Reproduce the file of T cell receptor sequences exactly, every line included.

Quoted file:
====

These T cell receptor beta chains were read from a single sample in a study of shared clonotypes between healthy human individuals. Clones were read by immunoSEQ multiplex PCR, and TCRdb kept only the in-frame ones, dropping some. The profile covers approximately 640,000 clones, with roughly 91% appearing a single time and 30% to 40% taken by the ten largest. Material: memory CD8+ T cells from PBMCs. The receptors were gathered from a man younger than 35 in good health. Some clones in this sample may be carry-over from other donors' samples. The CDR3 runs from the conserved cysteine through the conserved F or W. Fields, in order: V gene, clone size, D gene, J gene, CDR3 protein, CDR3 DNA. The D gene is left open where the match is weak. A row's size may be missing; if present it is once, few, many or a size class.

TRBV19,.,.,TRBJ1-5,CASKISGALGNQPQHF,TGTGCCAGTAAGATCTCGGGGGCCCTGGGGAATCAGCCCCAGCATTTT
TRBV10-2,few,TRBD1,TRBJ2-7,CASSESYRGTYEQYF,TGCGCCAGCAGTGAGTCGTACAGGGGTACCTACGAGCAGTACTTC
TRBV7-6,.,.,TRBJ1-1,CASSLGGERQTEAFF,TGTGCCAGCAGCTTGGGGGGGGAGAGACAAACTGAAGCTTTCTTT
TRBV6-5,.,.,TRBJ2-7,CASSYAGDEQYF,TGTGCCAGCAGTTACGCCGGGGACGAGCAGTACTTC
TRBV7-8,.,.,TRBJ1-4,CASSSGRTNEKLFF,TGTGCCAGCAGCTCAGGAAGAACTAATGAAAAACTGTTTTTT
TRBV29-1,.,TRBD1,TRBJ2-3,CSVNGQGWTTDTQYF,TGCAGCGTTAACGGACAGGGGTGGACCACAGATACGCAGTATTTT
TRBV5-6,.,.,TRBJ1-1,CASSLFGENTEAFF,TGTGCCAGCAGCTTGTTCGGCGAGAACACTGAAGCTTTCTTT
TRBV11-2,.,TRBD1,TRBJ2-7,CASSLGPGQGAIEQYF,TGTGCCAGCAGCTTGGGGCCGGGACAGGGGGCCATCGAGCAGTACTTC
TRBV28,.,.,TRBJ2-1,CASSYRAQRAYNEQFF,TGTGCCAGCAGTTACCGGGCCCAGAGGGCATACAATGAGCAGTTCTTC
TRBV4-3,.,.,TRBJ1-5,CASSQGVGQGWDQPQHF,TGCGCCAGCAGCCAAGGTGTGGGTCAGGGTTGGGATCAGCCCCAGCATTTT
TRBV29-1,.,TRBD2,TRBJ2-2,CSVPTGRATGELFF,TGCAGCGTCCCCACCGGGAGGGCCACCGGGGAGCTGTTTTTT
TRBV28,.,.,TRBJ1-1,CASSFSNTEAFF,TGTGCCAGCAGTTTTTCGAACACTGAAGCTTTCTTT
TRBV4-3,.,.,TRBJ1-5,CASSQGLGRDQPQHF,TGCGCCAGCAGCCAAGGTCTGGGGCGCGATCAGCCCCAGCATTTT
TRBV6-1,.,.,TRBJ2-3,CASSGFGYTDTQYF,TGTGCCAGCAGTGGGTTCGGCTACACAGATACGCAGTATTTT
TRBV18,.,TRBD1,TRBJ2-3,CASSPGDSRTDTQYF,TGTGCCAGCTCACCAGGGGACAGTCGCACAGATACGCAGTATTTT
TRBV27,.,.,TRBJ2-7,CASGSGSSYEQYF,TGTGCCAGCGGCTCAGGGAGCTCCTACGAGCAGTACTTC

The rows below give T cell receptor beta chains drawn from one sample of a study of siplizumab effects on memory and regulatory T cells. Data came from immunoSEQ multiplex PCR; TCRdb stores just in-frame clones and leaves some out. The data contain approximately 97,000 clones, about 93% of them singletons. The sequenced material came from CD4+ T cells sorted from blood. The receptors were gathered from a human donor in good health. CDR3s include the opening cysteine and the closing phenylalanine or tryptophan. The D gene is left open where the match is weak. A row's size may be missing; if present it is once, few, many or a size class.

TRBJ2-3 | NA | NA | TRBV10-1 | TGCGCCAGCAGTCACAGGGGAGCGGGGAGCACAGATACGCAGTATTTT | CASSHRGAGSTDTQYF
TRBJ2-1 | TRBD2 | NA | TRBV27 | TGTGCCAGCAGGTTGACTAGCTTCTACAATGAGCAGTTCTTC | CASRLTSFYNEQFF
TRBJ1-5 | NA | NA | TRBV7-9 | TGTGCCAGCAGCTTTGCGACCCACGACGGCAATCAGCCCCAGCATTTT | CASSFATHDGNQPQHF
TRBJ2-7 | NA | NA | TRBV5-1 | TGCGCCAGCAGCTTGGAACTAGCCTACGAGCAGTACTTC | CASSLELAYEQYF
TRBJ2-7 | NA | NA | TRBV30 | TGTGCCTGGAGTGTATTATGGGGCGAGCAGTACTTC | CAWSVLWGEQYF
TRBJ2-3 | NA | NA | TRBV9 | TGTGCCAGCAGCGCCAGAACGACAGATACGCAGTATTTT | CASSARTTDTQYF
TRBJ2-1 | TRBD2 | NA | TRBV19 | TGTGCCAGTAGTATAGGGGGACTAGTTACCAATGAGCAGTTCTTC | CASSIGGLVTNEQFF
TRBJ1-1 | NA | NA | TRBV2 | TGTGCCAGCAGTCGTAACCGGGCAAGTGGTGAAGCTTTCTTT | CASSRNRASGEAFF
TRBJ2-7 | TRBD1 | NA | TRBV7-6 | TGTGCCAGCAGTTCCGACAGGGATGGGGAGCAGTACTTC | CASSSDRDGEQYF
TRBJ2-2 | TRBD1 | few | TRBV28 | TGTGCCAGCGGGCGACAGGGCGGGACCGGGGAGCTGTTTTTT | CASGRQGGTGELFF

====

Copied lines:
These T cell receptor beta chains were read from a single sample in a study of shared clonotypes between healthy human individuals. Clones were read by immunoSEQ multiplex PCR, and TCRdb kept only the in-frame ones, dropping some. The profile covers approximately 640,000 clones, with roughly 91% appearing a single time and 30% to 40% taken by the ten largest. Material: memory CD8+ T cells from PBMCs. The receptors were gathered from a man younger than 35 in good health. Some clones in this sample may be carry-over from other donors' samples. The CDR3 runs from the conserved cysteine through the conserved F or W. Fields, in order: V gene, clone size, D gene, J gene, CDR3 protein, CDR3 DNA. The D gene is left open where the match is weak. A row's size may be missing; if present it is once, few, many or a size class.

TRBV19,.,.,TRBJ1-5,CASKISGALGNQPQHF,TGTGCCAGTAAGATCTCGGGGGCCCTGGGGAATCAGCCCCAGCATTTT
TRBV10-2,few,TRBD1,TRBJ2-7,CASSESYRGTYEQYF,TGCGCCAGCAGTGAGTCGTACAGGGGTACCTACGAGCAGTACTTC
TRBV7-6,.,.,TRBJ1-1,CASSLGGERQTEAFF,TGTGCCAGCAGCTTGGGGGGGGAGAGACAAACTGAAGCTTTCTTT
TRBV6-5,.,.,TRBJ2-7,CASSYAGDEQYF,TGTGCCAGCAGTTACGCCGGGGACGAGCAGTACTTC
TRBV7-8,.,.,TRBJ1-4,CASSSGRTNEKLFF,TGTGCCAGCAGCTCAGGAAGAACTAATGAAAAACTGTTTTTT
TRBV29-1,.,TRBD1,TRBJ2-3,CSVNGQGWTTDTQYF,TGCAGCGTTAACGGACAGGGGTGGACCACAGATACGCAGTATTTT
TRBV5-6,.,.,TRBJ1-1,CASSLFGENTEAFF,TGTGCCAGCAGCTTGTTCGGCGAGAACACTGAAGCTTTCTTT
TRBV11-2,.,TRBD1,TRBJ2-7,CASSLGPGQGAIEQYF,TGTGCCAGCAGCTTGGGGCCGGGACAGGGGGCCATCGAGCAGTACTTC
TRBV28,.,.,TRBJ2-1,CASSYRAQRAYNEQFF,TGTGCCAGCAGTTACCGGGCCCAGAGGGCATACAATGAGCAGTTCTTC
TRBV4-3,.,.,TRBJ1-5,CASSQGVGQGWDQPQHF,TGCGCCAGCAGCCAAGGTGTGGGTCAGGGTTGGGATCAGCCCCAGCATTTT
TRBV29-1,.,TRBD2,TRBJ2-2,CSVPTGRATGELFF,TGCAGCGTCCCCACCGGGAGGGCCACCGGGGAGCTGTTTTTT
TRBV28,.,.,TRBJ1-1,CASSFSNTEAFF,TGTGCCAGCAGTTTTTCGAACACTGAAGCTTTCTTT
TRBV4-3,.,.,TRBJ1-5,CASSQGLGRDQPQHF,TGCGCCAGCAGCCAAGGTCTGGGGCGCGATCAGCCCCAGCATTTT
TRBV6-1,.,.,TRBJ2-3,CASSGFGYTDTQYF,TGTGCCAGCAGTGGGTTCGGCTACACAGATACGCAGTATTTT
TRBV18,.,TRBD1,TRBJ2-3,CASSPGDSRTDTQYF,TGTGCCAGCTCACCAGGGGACAGTCGCACAGATACGCAGTATTTT
TRBV27,.,.,TRBJ2-7,CASGSGSSYEQYF,TGTGCCAGCGGCTCAGGGAGCTCCTACGAGCAGTACTTC

The rows below give T cell receptor beta chains drawn from one sample of a study of siplizumab effects on memory and regulatory T cells. Data came from immunoSEQ multiplex PCR; TCRdb stores just in-frame clones and leaves some out. The data contain approximately 97,000 clones, about 93% of them singletons. The sequenced material came from CD4+ T cells sorted from blood. The receptors were gathered from a human donor in good health. CDR3s include the opening cysteine and the closing phenylalanine or tryptophan. The D gene is left open where the match is weak. A row's size may be missing; if present it is once, few, many or a size class.

TRBJ2-3 | NA | NA | TRBV10-1 | TGCGCCAGCAGTCACAGGGGAGCGGGGAGCACAGATACGCAGTATTTT | CASSHRGAGSTDTQYF
TRBJ2-1 | TRBD2 | NA | TRBV27 | TGTGCCAGCAGGTTGACTAGCTTCTACAATGAGCAGTTCTTC | CASRLTSFYNEQFF
TRBJ1-5 | NA | NA | TRBV7-9 | TGTGCCAGCAGCTTTGCGACCCACGACGGCAATCAGCCCCAGCATTTT | CASSFATHDGNQPQHF
TRBJ2-7 | NA | NA | TRBV5-1 | TGCGCCAGCAGCTTGGAACTAGCCTACGAGCAGTACTTC | CASSLELAYEQYF
TRBJ2-7 | NA | NA | TRBV30 | TGTGCCTGGAGTGTATTATGGGGCGAGCAGTACTTC | CAWSVLWGEQYF
TRBJ2-3 | NA | NA | TRBV9 | TGTGCCAGCAGCGCCAGAACGACAGATACGCAGTATTTT | CASSARTTDTQYF
TRBJ2-1 | TRBD2 | NA | TRBV19 | TGTGCCAGTAGTATAGGGGGACTAGTTACCAATGAGCAGTTCTTC | CASSIGGLVTNEQFF
TRBJ1-1 | NA | NA | TRBV2 | TGTGCCAGCAGTCGTAACCGGGCAAGTGGTGAAGCTTTCTTT | CASSRNRASGEAFF
TRBJ2-7 | TRBD1 | NA | TRBV7-6 | TGTGCCAGCAGTTCCGACAGGGATGGGGAGCAGTACTTC | CASSSDRDGEQYF
TRBJ2-2 | TRBD1 | few | TRBV28 | TGTGCCAGCGGGCGACAGGGCGGGACCGGGGAGCTGTTTTTT | CASGRQGGTGELFF